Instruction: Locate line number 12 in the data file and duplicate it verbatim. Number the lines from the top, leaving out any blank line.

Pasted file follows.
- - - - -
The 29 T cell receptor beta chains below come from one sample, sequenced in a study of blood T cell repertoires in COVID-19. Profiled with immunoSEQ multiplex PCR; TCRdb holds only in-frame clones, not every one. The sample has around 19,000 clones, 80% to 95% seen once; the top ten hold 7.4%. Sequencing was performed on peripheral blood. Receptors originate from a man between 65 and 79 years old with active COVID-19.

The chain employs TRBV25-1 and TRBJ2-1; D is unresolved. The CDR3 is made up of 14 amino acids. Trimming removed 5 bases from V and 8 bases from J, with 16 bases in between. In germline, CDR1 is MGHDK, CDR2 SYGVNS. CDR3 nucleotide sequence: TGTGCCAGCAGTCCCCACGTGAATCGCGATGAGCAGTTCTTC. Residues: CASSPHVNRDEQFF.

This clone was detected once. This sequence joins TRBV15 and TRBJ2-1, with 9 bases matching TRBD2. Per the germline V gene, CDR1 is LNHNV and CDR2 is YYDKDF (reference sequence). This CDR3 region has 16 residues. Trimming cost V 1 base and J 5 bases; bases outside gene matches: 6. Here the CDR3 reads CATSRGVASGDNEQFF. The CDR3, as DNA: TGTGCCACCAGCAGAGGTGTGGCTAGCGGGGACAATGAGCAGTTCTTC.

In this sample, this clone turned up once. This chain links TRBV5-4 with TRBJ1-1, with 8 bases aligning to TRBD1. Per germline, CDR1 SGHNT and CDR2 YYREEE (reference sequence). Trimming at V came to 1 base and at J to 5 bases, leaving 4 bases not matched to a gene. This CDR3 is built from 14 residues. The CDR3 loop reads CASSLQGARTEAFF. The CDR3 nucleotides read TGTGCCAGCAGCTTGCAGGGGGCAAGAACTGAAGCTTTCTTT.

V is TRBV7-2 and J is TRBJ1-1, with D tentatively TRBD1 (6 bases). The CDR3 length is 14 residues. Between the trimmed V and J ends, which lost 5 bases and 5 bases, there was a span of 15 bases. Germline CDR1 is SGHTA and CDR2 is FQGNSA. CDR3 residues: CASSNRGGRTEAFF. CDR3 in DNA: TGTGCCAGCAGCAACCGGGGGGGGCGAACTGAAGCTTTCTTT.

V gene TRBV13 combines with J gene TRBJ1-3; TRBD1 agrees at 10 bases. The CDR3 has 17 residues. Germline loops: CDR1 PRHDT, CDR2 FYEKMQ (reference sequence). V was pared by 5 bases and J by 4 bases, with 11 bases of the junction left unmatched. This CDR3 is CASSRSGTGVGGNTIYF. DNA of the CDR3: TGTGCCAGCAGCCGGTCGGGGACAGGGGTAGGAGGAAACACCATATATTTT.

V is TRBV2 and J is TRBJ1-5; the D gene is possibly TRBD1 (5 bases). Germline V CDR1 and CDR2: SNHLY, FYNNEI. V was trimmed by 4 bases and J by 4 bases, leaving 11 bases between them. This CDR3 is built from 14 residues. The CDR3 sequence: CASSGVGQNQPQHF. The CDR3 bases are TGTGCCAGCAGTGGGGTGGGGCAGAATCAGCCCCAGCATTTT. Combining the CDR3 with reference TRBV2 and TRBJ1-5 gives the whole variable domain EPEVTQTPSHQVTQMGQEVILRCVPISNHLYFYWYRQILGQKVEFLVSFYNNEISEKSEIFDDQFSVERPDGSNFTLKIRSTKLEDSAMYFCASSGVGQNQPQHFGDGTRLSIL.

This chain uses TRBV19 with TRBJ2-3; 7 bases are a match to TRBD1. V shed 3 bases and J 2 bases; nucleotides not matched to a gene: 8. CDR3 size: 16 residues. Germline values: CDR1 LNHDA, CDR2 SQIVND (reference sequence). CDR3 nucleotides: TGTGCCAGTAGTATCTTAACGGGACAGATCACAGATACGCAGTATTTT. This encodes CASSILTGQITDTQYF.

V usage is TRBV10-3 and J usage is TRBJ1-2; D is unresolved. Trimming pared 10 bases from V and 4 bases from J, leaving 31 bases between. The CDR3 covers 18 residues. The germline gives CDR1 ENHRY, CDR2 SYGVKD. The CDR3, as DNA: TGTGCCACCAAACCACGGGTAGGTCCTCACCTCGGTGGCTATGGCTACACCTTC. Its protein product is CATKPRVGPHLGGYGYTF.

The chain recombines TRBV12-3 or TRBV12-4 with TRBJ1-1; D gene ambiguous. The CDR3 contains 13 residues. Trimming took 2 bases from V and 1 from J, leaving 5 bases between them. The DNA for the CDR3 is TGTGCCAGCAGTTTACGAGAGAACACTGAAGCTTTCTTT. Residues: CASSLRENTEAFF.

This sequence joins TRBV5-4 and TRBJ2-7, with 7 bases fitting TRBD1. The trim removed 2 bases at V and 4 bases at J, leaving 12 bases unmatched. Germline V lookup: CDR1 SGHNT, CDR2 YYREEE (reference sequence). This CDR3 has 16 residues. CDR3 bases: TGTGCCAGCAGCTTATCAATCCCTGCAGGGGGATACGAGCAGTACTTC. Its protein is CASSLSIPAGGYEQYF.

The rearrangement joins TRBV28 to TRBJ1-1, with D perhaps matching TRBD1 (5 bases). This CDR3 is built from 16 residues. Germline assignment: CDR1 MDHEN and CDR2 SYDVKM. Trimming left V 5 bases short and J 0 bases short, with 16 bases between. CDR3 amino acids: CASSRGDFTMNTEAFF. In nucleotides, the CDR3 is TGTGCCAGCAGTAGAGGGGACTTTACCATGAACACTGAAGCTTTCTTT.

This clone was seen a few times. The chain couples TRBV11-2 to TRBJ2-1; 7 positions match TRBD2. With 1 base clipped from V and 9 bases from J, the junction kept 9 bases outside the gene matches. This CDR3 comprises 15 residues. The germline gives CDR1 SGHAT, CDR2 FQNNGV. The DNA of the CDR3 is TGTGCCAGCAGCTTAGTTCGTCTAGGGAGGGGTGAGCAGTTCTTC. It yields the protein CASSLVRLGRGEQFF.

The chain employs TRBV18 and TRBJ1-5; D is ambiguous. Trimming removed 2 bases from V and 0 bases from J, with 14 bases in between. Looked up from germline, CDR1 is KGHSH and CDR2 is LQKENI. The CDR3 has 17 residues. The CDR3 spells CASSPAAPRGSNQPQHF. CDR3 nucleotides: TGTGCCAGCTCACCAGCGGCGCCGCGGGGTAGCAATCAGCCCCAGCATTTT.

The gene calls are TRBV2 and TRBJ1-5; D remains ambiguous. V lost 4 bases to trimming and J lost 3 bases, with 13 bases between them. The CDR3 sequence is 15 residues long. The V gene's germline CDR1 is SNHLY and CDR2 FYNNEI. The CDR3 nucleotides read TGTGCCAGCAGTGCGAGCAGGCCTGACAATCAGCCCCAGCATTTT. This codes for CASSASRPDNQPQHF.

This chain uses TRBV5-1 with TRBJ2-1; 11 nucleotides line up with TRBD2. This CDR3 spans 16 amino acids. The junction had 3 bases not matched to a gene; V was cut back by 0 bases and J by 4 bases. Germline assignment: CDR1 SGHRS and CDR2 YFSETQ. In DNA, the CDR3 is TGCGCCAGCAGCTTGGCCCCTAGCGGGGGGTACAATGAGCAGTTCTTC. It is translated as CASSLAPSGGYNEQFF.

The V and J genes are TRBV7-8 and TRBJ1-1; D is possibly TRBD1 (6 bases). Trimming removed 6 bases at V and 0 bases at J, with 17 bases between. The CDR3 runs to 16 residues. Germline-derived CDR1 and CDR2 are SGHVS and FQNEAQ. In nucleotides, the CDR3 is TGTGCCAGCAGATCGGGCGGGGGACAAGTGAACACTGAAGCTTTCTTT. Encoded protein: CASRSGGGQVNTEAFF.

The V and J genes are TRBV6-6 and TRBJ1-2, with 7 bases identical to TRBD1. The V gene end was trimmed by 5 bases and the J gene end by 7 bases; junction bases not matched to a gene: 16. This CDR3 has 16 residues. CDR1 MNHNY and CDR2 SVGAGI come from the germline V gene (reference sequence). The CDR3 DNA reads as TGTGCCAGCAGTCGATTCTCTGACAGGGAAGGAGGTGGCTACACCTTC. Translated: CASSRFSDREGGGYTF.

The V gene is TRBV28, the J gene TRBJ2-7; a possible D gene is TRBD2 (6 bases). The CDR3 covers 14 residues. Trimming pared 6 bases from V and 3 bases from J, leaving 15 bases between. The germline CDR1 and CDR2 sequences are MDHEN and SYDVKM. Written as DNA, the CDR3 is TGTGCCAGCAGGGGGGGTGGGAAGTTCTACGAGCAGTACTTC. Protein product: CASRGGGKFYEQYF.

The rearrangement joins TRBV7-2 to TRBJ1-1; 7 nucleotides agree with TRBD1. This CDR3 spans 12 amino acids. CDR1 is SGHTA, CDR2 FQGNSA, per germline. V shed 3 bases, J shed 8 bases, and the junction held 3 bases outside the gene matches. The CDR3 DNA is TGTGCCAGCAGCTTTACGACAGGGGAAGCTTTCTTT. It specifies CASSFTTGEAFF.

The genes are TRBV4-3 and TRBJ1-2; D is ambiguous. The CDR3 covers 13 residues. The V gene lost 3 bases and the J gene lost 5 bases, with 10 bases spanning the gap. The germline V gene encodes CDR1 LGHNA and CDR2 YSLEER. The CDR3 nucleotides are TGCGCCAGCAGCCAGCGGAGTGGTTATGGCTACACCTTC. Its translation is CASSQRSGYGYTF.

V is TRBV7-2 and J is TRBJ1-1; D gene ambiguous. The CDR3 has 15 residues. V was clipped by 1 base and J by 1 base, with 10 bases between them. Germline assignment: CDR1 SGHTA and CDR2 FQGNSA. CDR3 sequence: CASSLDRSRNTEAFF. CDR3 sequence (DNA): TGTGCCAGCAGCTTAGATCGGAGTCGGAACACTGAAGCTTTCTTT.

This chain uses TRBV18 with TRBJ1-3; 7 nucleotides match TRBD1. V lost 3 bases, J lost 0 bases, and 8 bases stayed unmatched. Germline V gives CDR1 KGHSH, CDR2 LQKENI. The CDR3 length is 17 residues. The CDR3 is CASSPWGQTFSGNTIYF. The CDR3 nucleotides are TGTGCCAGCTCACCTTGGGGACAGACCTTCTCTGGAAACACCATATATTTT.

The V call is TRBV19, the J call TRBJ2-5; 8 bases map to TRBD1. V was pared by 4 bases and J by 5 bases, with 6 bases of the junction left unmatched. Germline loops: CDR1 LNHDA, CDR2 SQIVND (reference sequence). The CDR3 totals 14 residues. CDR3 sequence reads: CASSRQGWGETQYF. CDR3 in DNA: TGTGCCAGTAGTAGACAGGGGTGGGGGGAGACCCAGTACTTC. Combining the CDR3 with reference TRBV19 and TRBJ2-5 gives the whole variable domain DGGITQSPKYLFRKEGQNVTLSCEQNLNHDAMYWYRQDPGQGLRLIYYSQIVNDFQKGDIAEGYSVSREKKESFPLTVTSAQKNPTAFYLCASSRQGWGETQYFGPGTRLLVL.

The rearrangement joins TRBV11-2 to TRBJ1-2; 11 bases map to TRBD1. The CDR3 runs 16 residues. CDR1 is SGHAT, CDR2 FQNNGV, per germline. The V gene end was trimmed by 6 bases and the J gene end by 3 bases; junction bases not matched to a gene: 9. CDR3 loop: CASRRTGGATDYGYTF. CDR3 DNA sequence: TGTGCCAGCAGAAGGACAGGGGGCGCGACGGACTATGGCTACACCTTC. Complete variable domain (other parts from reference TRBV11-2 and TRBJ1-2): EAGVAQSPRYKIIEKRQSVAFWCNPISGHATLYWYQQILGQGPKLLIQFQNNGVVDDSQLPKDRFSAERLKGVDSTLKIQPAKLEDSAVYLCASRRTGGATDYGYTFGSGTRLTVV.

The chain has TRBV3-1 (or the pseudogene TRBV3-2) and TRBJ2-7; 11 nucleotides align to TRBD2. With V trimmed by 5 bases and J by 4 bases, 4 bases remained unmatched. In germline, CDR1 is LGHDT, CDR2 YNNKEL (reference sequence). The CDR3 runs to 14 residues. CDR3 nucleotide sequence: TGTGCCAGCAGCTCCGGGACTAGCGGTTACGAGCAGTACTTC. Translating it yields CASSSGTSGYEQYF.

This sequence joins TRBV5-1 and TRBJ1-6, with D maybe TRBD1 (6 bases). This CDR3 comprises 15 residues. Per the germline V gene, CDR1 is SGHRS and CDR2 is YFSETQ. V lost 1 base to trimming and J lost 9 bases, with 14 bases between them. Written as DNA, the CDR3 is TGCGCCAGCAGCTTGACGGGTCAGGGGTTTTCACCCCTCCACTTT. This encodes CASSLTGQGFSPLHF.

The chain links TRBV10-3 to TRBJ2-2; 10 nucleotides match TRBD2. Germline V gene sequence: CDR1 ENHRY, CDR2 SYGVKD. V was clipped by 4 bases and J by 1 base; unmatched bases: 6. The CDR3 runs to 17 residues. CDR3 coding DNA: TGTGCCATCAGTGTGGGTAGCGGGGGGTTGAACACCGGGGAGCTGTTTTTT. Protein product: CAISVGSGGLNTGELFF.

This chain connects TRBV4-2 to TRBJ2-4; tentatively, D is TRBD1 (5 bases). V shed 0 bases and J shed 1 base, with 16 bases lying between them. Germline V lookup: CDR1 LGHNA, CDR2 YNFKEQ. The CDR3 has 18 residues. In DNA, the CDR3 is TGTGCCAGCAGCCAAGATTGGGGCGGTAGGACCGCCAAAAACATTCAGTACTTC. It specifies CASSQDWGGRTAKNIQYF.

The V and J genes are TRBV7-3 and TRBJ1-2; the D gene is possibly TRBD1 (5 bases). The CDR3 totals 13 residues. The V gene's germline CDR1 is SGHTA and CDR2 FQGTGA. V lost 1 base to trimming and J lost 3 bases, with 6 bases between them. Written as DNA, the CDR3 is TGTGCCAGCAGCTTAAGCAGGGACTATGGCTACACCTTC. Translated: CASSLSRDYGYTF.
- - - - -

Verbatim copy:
The rearrangement joins TRBV28 to TRBJ1-1, with D perhaps matching TRBD1 (5 bases). This CDR3 is built from 16 residues. Germline assignment: CDR1 MDHEN and CDR2 SYDVKM. Trimming left V 5 bases short and J 0 bases short, with 16 bases between. CDR3 amino acids: CASSRGDFTMNTEAFF. In nucleotides, the CDR3 is TGTGCCAGCAGTAGAGGGGACTTTACCATGAACACTGAAGCTTTCTTT.